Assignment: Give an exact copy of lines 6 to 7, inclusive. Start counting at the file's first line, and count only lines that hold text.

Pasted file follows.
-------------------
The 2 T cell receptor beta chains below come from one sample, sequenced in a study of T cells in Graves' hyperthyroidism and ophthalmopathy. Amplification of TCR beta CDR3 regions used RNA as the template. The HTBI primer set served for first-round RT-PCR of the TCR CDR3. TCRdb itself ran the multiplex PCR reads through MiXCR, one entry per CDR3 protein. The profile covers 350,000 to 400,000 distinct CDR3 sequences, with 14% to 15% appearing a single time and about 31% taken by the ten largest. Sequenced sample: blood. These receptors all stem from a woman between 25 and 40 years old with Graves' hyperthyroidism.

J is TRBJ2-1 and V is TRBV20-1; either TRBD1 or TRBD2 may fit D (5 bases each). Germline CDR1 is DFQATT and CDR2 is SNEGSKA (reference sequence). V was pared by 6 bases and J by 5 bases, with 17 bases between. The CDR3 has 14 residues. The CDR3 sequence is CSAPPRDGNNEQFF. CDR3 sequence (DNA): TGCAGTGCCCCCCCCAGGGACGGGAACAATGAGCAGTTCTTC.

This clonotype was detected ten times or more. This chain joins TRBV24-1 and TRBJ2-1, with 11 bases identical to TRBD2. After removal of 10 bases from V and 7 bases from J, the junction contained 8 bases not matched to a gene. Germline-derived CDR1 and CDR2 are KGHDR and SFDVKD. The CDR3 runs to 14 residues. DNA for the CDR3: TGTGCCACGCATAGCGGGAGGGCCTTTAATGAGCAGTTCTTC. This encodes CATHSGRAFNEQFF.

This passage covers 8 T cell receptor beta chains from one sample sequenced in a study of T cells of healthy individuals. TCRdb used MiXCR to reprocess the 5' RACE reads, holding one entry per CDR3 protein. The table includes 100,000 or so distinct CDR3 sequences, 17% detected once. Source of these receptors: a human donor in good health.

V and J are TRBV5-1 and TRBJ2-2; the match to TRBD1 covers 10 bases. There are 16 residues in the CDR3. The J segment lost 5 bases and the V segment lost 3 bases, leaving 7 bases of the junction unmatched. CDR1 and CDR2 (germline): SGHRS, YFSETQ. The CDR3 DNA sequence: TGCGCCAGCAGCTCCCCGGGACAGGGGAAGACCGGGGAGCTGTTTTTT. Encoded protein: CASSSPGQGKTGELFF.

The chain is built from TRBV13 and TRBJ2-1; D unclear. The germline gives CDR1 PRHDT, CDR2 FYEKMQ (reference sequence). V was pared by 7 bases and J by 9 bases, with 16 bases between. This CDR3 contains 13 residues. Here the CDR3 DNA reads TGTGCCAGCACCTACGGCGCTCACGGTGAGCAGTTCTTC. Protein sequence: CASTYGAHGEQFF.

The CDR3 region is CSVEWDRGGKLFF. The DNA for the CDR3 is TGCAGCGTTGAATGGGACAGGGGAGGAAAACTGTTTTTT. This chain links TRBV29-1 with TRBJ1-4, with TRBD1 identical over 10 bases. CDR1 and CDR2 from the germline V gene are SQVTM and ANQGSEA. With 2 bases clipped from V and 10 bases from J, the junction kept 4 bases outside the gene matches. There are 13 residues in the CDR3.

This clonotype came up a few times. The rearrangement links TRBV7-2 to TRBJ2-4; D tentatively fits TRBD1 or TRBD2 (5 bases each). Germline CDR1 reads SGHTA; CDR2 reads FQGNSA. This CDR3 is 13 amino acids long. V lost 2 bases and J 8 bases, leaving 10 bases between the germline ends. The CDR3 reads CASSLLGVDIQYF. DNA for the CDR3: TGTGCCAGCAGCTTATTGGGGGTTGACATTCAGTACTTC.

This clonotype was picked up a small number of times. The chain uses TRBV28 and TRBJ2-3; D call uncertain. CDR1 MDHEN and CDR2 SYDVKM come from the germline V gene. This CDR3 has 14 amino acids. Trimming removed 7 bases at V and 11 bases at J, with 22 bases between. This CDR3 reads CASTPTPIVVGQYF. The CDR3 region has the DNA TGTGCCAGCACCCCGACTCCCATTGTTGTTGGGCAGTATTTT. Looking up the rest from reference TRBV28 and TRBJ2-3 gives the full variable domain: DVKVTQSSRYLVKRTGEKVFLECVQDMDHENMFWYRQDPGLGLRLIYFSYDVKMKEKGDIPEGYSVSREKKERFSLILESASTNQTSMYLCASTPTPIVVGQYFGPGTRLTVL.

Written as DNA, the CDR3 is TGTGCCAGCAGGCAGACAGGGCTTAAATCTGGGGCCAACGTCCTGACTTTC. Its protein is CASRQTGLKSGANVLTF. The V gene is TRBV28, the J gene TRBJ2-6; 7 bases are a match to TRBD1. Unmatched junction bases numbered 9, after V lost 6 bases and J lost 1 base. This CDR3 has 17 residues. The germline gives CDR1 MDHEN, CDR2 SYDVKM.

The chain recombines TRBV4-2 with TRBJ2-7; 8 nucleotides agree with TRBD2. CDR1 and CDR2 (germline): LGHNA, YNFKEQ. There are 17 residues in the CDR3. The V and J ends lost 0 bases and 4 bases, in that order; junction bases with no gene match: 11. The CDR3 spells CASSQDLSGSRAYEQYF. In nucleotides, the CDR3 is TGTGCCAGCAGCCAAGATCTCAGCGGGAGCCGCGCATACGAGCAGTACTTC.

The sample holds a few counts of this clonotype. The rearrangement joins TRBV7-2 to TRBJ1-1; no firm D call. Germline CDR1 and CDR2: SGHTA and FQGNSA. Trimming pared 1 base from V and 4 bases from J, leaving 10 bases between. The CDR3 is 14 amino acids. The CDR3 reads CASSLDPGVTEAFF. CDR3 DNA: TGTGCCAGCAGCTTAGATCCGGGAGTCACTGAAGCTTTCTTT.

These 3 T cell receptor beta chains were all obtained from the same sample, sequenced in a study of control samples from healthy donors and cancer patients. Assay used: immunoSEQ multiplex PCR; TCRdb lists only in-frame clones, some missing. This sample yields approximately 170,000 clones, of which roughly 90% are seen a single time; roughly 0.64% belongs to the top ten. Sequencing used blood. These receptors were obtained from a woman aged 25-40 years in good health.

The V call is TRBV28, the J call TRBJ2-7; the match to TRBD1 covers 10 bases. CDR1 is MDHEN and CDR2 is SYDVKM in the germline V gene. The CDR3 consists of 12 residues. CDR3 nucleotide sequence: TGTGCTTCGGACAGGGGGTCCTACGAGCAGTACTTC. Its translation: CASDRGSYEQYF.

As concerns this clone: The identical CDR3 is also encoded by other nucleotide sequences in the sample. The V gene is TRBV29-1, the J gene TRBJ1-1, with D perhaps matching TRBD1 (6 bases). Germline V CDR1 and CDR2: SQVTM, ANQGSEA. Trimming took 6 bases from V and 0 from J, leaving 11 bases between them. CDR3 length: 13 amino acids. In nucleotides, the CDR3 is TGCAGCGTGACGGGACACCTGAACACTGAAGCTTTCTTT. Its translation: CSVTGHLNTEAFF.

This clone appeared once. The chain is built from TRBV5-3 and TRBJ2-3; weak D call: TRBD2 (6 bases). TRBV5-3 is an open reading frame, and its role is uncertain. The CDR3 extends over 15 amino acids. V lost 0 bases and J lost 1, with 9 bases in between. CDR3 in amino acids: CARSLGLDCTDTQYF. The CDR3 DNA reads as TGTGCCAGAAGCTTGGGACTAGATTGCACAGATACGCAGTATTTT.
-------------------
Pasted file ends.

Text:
The chain is built from TRBV13 and TRBJ2-1; D unclear. The germline gives CDR1 PRHDT, CDR2 FYEKMQ (reference sequence). V was pared by 7 bases and J by 9 bases, with 16 bases between. This CDR3 contains 13 residues. Here the CDR3 DNA reads TGTGCCAGCACCTACGGCGCTCACGGTGAGCAGTTCTTC. Protein sequence: CASTYGAHGEQFF.

The CDR3 region is CSVEWDRGGKLFF. The DNA for the CDR3 is TGCAGCGTTGAATGGGACAGGGGAGGAAAACTGTTTTTT. This chain links TRBV29-1 with TRBJ1-4, with TRBD1 identical over 10 bases. CDR1 and CDR2 from the germline V gene are SQVTM and ANQGSEA. With 2 bases clipped from V and 10 bases from J, the junction kept 4 bases outside the gene matches. There are 13 residues in the CDR3.